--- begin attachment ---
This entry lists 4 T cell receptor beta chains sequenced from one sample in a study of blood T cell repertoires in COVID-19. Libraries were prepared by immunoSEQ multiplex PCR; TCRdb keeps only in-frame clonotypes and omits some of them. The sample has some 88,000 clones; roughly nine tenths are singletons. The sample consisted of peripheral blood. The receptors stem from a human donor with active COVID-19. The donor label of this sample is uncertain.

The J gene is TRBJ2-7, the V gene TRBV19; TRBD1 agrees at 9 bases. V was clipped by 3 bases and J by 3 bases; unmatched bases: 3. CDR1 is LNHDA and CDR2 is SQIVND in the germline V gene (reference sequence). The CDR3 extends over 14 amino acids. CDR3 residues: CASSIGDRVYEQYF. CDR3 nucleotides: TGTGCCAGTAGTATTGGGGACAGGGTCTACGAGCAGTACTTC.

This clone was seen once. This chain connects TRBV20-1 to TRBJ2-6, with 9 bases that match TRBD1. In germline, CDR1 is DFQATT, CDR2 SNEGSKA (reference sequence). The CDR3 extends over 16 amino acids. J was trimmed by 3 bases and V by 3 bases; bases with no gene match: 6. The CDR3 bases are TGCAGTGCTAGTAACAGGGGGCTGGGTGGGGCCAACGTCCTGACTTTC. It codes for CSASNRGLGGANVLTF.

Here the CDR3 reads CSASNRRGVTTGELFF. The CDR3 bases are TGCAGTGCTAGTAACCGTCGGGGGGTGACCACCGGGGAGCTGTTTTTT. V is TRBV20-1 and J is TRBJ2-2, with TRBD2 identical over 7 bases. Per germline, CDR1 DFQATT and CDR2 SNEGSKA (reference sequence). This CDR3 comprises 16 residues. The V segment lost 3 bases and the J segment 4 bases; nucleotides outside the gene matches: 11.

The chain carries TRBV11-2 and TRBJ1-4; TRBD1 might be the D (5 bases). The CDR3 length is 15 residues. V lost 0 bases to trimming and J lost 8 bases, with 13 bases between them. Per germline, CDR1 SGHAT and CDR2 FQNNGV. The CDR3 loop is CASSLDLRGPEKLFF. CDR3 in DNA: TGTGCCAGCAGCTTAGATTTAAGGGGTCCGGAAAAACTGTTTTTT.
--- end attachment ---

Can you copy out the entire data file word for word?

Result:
This entry lists 4 T cell receptor beta chains sequenced from one sample in a study of blood T cell repertoires in COVID-19. Libraries were prepared by immunoSEQ multiplex PCR; TCRdb keeps only in-frame clonotypes and omits some of them. The sample has some 88,000 clones; roughly nine tenths are singletons. The sample consisted of peripheral blood. The receptors stem from a human donor with active COVID-19. The donor label of this sample is uncertain.

The J gene is TRBJ2-7, the V gene TRBV19; TRBD1 agrees at 9 bases. V was clipped by 3 bases and J by 3 bases; unmatched bases: 3. CDR1 is LNHDA and CDR2 is SQIVND in the germline V gene (reference sequence). The CDR3 extends over 14 amino acids. CDR3 residues: CASSIGDRVYEQYF. CDR3 nucleotides: TGTGCCAGTAGTATTGGGGACAGGGTCTACGAGCAGTACTTC.

This clone was seen once. This chain connects TRBV20-1 to TRBJ2-6, with 9 bases that match TRBD1. In germline, CDR1 is DFQATT, CDR2 SNEGSKA (reference sequence). The CDR3 extends over 16 amino acids. J was trimmed by 3 bases and V by 3 bases; bases with no gene match: 6. The CDR3 bases are TGCAGTGCTAGTAACAGGGGGCTGGGTGGGGCCAACGTCCTGACTTTC. It codes for CSASNRGLGGANVLTF.

Here the CDR3 reads CSASNRRGVTTGELFF. The CDR3 bases are TGCAGTGCTAGTAACCGTCGGGGGGTGACCACCGGGGAGCTGTTTTTT. V is TRBV20-1 and J is TRBJ2-2, with TRBD2 identical over 7 bases. Per germline, CDR1 DFQATT and CDR2 SNEGSKA (reference sequence). This CDR3 comprises 16 residues. The V segment lost 3 bases and the J segment 4 bases; nucleotides outside the gene matches: 11.

The chain carries TRBV11-2 and TRBJ1-4; TRBD1 might be the D (5 bases). The CDR3 length is 15 residues. V lost 0 bases to trimming and J lost 8 bases, with 13 bases between them. Per germline, CDR1 SGHAT and CDR2 FQNNGV. The CDR3 loop is CASSLDLRGPEKLFF. CDR3 in DNA: TGTGCCAGCAGCTTAGATTTAAGGGGTCCGGAAAAACTGTTTTTT.